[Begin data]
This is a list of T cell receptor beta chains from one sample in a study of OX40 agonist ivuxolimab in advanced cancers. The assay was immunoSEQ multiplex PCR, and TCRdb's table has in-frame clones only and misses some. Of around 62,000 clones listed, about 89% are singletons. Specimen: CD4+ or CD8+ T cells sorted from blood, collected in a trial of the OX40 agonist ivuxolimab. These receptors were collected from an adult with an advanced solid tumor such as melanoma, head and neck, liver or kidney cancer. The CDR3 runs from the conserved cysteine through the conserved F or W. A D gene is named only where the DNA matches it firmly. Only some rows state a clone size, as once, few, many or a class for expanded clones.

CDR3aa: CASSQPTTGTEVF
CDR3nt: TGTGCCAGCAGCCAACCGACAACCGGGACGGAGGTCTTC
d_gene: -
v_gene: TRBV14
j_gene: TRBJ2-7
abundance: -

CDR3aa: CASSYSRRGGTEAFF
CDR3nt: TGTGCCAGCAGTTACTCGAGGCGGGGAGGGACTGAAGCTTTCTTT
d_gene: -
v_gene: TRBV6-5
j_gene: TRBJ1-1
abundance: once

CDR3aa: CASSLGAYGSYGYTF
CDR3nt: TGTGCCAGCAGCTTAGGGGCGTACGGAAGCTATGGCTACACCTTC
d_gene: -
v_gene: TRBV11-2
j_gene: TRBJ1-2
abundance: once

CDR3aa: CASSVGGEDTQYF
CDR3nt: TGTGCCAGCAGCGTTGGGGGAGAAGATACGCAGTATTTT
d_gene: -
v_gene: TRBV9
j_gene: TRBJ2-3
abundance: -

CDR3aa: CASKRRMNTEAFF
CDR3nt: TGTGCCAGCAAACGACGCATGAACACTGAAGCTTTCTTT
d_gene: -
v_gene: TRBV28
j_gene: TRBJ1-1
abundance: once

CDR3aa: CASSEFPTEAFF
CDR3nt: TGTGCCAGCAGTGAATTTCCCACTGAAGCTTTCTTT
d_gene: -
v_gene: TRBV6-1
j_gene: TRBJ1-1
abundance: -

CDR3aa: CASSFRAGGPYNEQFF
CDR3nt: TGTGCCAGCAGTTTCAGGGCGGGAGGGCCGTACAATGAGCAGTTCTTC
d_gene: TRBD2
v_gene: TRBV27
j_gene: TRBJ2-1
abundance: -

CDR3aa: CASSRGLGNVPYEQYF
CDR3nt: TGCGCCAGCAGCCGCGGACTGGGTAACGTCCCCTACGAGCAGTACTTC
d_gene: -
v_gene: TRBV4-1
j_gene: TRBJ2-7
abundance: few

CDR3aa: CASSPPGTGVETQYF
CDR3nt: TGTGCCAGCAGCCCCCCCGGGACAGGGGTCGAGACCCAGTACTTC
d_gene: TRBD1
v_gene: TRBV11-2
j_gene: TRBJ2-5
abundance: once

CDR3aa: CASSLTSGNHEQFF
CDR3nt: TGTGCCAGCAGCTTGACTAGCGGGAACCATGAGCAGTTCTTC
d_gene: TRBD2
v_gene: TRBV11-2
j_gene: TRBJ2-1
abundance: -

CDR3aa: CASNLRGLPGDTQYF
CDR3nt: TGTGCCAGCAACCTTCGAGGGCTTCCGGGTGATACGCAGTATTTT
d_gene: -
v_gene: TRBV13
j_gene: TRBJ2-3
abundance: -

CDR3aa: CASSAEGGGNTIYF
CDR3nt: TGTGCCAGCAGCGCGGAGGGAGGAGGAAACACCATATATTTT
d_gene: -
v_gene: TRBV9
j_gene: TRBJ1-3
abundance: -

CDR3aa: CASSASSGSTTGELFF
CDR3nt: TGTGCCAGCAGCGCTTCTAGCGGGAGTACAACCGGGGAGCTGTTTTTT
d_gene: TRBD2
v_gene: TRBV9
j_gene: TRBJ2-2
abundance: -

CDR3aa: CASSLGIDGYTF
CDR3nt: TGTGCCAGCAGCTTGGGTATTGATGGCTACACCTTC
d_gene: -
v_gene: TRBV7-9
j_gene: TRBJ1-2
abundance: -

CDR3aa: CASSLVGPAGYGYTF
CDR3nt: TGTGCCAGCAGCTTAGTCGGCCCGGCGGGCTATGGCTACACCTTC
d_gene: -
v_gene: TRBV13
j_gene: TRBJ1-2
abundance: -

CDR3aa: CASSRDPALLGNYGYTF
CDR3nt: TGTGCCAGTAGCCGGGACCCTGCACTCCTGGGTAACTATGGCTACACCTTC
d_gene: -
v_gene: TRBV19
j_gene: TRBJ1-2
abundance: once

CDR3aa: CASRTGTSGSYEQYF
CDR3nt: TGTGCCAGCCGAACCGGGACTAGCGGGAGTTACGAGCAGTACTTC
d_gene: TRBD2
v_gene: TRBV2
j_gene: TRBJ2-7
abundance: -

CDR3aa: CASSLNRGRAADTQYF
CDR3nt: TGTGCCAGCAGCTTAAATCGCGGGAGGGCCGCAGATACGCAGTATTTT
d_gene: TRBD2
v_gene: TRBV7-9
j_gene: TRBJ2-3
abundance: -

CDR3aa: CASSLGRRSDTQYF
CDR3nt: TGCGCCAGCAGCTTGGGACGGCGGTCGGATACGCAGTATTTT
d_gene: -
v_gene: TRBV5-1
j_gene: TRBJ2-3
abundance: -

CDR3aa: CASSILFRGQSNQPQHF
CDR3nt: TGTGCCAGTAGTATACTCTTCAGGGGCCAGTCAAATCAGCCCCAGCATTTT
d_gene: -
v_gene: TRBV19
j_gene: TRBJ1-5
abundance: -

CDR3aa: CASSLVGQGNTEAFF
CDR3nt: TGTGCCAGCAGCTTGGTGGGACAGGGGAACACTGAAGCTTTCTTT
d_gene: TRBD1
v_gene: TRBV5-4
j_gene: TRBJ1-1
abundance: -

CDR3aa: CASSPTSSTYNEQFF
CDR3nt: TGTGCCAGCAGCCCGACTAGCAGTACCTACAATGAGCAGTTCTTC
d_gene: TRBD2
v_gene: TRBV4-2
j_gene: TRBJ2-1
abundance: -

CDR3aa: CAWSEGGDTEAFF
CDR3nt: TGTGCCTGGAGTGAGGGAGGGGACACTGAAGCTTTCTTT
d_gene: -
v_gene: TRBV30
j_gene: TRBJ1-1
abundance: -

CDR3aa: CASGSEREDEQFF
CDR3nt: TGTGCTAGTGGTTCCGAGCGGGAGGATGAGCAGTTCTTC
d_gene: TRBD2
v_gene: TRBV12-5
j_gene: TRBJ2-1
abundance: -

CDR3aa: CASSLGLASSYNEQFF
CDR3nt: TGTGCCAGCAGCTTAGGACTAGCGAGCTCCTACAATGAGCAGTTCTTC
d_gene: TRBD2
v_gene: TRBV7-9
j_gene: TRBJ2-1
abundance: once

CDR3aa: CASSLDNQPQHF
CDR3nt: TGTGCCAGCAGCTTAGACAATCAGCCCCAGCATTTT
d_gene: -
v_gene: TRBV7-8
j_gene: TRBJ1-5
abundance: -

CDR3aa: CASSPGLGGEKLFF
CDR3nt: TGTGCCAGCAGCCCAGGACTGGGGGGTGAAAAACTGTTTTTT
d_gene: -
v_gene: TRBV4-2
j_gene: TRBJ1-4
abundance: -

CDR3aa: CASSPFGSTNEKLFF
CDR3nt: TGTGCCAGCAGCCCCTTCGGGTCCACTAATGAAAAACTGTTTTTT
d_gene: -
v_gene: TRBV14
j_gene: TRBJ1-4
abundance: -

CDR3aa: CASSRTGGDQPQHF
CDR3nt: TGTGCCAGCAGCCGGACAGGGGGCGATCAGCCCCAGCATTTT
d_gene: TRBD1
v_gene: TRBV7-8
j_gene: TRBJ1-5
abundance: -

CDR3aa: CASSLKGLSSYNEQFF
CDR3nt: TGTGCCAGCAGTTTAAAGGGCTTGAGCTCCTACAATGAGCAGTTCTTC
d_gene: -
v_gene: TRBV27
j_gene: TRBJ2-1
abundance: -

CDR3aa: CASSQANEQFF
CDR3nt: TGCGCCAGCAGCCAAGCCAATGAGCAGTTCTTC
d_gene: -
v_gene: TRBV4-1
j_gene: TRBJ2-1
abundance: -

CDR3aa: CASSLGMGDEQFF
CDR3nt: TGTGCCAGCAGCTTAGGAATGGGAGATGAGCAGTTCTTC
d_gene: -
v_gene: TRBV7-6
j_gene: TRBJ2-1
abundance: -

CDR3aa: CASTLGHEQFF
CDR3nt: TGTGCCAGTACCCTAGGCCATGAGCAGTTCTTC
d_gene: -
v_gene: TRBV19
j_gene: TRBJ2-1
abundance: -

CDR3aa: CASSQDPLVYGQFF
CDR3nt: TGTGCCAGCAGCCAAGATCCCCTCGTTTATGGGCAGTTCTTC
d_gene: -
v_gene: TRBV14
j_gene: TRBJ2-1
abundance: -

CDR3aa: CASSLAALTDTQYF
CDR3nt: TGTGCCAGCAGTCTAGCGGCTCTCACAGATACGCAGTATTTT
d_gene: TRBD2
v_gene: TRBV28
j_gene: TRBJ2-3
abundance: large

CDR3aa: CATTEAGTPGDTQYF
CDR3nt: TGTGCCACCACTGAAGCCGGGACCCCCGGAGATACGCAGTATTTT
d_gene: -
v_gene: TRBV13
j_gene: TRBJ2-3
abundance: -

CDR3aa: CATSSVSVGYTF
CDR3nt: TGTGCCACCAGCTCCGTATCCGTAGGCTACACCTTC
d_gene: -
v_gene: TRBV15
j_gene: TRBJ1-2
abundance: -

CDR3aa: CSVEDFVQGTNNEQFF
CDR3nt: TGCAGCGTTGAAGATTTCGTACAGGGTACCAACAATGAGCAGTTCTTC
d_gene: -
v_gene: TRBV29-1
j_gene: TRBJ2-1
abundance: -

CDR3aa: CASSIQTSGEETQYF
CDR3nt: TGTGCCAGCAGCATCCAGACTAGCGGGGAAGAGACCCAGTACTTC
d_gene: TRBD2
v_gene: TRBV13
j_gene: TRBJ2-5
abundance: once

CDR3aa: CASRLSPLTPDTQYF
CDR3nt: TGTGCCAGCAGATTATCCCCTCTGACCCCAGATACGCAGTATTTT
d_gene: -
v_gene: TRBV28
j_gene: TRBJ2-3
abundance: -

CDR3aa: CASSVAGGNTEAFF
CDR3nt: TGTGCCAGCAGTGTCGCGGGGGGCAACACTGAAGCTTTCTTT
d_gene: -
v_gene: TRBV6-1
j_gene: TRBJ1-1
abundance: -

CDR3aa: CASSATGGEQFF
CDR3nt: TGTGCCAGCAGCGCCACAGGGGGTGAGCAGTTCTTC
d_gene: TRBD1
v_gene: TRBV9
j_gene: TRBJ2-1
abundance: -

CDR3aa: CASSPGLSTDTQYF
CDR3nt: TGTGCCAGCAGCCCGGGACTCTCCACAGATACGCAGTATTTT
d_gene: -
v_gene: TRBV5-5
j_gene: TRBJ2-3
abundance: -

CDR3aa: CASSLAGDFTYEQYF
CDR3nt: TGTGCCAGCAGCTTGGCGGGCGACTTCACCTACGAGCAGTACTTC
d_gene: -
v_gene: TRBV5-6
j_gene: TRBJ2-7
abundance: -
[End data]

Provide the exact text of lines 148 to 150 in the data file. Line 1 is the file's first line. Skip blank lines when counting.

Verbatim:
d_gene: TRBD2
v_gene: TRBV7-9
j_gene: TRBJ2-1